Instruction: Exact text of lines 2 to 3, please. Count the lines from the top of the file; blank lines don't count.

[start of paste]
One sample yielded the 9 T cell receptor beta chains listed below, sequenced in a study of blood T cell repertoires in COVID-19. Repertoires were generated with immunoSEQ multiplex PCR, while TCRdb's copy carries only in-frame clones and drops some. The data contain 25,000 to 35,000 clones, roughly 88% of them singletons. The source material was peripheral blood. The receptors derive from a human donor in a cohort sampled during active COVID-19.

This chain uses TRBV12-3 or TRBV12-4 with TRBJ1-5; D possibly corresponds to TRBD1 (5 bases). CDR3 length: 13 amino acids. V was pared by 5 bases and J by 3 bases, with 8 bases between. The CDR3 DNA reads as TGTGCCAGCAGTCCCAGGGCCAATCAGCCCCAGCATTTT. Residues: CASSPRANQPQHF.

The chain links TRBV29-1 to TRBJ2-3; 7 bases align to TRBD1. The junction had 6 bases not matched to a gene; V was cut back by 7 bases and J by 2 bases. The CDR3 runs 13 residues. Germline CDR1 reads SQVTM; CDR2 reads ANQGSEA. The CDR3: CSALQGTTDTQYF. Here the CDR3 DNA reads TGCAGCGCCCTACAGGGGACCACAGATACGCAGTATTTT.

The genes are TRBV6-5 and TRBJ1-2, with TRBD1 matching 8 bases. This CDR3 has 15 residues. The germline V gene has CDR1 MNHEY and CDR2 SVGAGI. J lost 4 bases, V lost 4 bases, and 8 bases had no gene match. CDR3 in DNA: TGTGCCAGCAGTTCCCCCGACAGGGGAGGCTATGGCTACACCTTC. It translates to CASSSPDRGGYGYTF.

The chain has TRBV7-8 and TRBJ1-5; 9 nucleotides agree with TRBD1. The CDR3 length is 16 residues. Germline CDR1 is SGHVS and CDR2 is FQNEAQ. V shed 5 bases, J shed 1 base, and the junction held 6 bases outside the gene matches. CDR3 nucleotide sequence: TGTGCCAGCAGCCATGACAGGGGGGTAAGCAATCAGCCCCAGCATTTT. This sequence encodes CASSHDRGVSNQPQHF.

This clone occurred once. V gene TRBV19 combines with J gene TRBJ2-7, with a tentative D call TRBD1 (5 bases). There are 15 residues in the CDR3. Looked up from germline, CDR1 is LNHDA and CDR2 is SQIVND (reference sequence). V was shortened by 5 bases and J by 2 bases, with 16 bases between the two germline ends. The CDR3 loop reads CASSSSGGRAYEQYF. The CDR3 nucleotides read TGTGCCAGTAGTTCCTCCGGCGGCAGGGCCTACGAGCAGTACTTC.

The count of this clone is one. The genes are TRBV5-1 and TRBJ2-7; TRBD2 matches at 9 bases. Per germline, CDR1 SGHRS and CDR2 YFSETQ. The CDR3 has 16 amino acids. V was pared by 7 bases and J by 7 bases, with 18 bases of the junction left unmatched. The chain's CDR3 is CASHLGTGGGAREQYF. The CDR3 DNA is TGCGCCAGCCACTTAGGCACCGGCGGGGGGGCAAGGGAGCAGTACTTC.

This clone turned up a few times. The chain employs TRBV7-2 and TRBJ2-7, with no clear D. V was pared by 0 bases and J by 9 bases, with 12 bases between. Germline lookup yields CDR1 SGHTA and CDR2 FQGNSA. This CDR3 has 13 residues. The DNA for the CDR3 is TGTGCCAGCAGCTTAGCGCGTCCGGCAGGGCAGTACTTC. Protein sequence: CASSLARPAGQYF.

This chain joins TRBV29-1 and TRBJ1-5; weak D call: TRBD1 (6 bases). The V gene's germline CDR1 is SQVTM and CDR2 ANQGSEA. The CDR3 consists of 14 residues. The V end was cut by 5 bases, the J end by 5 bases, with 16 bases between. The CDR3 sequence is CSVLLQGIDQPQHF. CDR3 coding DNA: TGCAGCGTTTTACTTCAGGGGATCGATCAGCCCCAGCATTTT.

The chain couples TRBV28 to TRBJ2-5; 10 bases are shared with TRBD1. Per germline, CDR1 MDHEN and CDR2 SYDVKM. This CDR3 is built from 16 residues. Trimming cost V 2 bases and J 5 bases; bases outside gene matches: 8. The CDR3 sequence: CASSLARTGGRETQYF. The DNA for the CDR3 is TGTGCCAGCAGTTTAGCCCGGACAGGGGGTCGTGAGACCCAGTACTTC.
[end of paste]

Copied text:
This chain uses TRBV12-3 or TRBV12-4 with TRBJ1-5; D possibly corresponds to TRBD1 (5 bases). CDR3 length: 13 amino acids. V was pared by 5 bases and J by 3 bases, with 8 bases between. The CDR3 DNA reads as TGTGCCAGCAGTCCCAGGGCCAATCAGCCCCAGCATTTT. Residues: CASSPRANQPQHF.

The chain links TRBV29-1 to TRBJ2-3; 7 bases align to TRBD1. The junction had 6 bases not matched to a gene; V was cut back by 7 bases and J by 2 bases. The CDR3 runs 13 residues. Germline CDR1 reads SQVTM; CDR2 reads ANQGSEA. The CDR3: CSALQGTTDTQYF. Here the CDR3 DNA reads TGCAGCGCCCTACAGGGGACCACAGATACGCAGTATTTT.